Senate approves openly gay US soldiers

The United States Senate overturned America’s ‘don’t ask don’t tell’ policy for military personnel on Friday.

The move, which created widespread celebration among America’s gay and lesbian communities, will allow President Barack Obama to sign the legislation into law in the coming week. It will end a longstanding ban on openly gay Americans serving in the US military.

The move passed easily with a vote of 65-31, however, defence secretary Robert Gates, a proponent of the bill, reminded gay and lesbian soldiers that they still must wait for the law to come into force and until then ‘don’t ask don’t tell’ must continue to be observed.

Meanwhile President Obama expressed his approval of the measure, saying that by bringing ‘don’t ask don’t tell’ to an end, the US would no longer deny itself from the proud service of thousands of Americans that had been forced out of military service, simply because they happen to be homosexual. Moreover, he added, thousands more would no longer be forced to live a lie in order to serve their beloved country.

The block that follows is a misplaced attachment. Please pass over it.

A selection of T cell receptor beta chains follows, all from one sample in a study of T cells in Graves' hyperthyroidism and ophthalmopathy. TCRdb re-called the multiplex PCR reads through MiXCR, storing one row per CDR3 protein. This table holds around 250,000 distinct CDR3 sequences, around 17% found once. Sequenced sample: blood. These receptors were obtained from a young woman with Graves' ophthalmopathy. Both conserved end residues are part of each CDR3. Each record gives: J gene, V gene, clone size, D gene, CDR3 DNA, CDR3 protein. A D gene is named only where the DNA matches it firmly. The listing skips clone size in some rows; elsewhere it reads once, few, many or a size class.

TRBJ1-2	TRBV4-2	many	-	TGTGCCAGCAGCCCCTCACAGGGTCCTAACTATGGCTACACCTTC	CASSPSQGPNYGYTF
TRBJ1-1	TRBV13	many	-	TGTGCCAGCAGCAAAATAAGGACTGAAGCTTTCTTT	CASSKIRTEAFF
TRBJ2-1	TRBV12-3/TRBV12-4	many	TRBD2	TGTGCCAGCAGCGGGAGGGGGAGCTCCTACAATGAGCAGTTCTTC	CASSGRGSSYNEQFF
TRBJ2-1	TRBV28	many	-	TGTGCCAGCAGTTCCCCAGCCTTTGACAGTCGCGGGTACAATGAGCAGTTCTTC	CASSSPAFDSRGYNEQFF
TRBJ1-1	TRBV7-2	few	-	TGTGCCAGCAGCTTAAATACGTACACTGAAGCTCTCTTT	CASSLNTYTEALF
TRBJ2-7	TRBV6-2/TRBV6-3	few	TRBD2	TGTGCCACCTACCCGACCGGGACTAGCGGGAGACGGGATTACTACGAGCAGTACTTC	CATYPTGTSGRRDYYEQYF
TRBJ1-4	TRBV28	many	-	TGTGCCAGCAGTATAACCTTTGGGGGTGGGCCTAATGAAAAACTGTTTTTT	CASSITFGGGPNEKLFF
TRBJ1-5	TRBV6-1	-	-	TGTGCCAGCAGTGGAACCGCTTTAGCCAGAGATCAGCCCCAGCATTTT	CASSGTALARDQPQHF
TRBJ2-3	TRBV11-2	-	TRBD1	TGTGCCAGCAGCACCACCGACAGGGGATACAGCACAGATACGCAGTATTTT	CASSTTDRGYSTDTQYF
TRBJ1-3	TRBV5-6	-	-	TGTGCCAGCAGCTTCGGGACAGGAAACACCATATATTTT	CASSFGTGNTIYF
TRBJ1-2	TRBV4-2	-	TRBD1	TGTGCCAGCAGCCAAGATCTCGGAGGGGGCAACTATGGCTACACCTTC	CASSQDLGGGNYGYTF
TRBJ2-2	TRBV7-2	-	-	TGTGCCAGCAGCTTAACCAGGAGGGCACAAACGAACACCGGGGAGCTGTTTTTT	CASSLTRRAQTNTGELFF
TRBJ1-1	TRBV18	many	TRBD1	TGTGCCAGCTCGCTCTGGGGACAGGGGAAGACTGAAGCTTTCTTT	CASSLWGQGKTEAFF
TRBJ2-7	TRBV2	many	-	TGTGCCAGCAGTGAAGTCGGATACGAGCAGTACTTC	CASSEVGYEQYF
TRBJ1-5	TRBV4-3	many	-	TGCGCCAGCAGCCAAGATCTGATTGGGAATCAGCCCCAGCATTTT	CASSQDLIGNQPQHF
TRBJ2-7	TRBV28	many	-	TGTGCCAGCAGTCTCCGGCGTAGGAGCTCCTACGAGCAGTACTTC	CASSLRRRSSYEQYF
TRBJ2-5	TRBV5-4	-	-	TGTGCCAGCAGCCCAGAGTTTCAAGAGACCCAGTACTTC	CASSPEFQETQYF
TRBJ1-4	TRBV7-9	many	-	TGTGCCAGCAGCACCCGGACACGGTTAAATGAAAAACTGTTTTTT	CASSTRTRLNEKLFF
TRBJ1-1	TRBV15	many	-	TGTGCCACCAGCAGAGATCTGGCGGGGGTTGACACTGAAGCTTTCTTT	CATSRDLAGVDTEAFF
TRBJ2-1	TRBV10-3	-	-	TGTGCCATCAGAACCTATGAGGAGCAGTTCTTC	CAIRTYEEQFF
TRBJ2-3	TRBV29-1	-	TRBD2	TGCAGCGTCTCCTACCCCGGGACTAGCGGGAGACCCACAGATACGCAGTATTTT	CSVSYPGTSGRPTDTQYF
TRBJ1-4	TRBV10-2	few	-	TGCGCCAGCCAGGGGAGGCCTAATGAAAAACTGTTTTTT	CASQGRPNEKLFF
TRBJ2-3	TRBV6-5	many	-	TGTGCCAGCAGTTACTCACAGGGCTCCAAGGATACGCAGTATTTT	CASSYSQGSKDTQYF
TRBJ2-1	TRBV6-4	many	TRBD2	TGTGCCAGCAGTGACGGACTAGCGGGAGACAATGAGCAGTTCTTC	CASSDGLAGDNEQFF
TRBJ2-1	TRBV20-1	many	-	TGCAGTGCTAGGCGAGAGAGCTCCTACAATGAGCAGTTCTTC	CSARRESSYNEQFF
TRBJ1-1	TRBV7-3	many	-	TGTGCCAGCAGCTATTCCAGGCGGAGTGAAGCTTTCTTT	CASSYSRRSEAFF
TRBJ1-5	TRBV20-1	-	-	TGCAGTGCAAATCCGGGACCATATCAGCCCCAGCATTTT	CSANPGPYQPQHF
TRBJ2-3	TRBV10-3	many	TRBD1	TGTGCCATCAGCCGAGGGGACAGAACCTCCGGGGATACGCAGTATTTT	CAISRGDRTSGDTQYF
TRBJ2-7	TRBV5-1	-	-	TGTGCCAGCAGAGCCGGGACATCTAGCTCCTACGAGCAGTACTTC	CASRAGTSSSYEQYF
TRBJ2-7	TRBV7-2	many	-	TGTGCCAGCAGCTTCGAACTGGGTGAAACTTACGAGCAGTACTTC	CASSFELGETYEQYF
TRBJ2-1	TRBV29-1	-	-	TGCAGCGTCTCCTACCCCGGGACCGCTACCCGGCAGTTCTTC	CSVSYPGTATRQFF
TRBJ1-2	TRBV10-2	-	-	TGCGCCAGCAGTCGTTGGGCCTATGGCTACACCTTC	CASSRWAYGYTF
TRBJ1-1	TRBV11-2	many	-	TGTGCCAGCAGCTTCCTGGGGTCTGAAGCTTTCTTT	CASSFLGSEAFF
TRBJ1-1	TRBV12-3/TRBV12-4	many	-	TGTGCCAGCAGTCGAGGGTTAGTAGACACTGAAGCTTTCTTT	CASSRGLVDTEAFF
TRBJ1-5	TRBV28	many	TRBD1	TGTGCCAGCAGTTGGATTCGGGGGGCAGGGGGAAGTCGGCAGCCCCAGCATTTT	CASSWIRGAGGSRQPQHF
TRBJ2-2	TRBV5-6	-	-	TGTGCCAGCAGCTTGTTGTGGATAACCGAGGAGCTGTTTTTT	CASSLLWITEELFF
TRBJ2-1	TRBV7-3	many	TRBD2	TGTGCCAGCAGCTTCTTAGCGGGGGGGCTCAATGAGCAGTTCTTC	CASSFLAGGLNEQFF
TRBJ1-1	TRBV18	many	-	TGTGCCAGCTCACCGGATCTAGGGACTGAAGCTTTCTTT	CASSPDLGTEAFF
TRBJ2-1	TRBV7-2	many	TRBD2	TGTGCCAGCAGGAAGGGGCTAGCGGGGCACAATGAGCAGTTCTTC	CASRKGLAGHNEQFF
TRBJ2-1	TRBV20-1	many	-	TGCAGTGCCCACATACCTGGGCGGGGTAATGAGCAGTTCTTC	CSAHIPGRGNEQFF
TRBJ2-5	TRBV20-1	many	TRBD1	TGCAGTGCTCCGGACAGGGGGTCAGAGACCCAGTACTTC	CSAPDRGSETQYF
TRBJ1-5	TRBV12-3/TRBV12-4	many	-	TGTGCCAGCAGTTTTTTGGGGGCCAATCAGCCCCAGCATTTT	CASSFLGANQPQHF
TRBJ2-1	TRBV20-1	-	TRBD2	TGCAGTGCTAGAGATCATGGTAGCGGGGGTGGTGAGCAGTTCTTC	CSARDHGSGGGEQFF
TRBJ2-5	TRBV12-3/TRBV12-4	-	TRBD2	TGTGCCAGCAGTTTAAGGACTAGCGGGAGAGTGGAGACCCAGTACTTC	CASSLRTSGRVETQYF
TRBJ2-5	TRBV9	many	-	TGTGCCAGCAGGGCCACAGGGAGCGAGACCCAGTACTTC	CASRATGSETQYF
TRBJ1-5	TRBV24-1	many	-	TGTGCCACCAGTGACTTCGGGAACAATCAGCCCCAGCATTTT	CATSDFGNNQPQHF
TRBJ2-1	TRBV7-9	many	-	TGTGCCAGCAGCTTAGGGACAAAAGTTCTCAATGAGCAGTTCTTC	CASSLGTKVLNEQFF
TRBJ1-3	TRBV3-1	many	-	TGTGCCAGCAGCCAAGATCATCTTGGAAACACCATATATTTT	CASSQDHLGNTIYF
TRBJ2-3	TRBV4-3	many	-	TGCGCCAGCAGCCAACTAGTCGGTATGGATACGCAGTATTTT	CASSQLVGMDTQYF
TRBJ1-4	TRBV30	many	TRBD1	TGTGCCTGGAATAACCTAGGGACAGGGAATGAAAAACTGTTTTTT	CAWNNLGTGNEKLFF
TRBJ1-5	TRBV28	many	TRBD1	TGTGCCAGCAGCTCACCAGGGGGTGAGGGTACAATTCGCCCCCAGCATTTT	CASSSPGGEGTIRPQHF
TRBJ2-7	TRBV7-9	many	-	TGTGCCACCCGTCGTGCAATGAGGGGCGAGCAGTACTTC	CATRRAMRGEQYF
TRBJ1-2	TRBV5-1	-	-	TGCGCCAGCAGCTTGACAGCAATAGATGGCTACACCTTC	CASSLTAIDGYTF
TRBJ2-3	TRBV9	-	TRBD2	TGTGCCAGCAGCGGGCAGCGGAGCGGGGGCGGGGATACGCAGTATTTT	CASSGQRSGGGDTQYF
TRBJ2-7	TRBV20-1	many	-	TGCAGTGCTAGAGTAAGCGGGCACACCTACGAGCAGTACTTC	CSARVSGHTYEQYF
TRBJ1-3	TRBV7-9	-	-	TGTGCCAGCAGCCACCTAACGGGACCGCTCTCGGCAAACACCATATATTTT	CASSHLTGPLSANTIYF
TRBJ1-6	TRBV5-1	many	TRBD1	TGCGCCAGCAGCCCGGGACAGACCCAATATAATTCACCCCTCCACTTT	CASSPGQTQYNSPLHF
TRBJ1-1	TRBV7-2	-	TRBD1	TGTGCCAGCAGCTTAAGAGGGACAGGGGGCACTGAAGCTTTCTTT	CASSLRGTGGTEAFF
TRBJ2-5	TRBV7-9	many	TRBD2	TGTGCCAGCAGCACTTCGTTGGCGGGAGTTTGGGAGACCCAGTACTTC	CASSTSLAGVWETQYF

Until 1993, gays and lesbians were banned altogether from military service. Then the ‘don’t ask don’t tell’ policy went into effect during President Bill Clinton’s time in the oval office.


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